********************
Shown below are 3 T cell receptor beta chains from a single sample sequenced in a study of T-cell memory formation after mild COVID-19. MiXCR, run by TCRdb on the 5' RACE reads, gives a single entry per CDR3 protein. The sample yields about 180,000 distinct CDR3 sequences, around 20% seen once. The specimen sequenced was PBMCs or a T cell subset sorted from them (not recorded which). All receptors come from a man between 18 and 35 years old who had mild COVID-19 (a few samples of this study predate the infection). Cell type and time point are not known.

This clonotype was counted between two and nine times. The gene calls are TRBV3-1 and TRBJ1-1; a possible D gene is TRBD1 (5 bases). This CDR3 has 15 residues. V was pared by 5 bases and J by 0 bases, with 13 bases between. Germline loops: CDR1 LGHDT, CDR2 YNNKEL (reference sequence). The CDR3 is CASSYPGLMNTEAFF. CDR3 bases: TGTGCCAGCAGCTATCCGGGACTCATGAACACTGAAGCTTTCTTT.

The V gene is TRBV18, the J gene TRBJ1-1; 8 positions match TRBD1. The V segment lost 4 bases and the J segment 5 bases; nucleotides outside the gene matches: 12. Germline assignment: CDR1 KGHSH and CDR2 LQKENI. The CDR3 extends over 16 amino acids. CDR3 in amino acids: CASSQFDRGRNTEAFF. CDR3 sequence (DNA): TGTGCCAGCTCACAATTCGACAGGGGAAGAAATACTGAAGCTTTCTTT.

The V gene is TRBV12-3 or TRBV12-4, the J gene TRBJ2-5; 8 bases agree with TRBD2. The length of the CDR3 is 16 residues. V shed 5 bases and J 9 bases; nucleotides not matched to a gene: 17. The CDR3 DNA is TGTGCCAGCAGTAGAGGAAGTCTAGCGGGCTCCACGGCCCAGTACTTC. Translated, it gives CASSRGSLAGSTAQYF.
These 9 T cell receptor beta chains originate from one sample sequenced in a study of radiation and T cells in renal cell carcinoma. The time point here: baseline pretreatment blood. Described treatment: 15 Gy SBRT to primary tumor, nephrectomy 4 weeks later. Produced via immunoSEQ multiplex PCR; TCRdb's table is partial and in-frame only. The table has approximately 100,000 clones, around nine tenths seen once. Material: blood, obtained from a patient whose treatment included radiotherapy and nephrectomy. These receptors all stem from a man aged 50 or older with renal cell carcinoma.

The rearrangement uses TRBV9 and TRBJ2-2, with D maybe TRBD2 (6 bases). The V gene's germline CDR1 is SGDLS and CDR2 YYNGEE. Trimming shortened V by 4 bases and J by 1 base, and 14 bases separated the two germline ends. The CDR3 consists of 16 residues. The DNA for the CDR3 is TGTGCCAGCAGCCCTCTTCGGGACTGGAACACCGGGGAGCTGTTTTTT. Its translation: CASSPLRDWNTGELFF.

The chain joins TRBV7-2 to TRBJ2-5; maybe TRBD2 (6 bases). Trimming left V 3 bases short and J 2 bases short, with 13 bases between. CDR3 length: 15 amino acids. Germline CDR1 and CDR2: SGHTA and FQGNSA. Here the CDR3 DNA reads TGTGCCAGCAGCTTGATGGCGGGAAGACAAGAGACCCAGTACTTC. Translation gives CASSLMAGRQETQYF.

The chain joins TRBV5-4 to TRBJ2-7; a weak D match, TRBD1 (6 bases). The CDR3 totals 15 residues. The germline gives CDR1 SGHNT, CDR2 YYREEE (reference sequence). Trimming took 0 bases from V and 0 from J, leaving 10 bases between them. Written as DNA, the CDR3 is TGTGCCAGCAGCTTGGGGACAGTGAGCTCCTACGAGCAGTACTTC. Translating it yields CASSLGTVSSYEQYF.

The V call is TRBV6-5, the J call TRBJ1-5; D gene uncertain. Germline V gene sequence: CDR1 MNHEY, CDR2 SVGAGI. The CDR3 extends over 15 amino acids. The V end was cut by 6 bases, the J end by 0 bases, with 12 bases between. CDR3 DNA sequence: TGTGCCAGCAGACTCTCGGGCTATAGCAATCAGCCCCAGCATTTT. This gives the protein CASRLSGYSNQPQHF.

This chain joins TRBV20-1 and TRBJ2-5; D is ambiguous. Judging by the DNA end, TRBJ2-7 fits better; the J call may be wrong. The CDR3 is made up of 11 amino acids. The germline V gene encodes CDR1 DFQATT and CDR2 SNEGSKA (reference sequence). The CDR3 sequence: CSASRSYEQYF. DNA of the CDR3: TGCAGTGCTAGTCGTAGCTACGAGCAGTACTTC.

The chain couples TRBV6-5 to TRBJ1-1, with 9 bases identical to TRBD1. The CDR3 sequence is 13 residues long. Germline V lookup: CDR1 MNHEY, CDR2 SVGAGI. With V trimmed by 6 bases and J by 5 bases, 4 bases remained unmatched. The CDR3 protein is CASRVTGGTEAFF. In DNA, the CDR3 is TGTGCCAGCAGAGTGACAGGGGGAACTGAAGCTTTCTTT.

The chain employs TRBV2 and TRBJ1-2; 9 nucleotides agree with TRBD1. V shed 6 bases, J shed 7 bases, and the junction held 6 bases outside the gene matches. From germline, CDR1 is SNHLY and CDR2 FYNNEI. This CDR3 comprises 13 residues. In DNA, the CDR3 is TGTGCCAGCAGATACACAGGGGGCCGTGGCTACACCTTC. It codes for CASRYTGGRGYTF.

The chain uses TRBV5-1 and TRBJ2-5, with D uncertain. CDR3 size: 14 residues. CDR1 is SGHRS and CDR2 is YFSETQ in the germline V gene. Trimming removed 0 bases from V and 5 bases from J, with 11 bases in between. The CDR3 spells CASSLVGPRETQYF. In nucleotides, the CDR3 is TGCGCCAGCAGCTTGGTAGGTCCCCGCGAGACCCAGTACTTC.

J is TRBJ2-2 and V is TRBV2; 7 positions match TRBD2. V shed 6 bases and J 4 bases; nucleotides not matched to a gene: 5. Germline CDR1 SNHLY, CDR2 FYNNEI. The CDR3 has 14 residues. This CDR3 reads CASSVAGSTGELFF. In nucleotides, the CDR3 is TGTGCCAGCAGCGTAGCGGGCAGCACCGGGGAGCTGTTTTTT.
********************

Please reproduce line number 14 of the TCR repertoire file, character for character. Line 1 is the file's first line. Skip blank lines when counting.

J is TRBJ2-2 and V is TRBV2; 7 positions match TRBD2. V shed 6 bases and J 4 bases; nucleotides not matched to a gene: 5. Germline CDR1 SNHLY, CDR2 FYNNEI. The CDR3 has 14 residues. This CDR3 reads CASSVAGSTGELFF. In nucleotides, the CDR3 is TGTGCCAGCAGCGTAGCGGGCAGCACCGGGGAGCTGTTTTTT.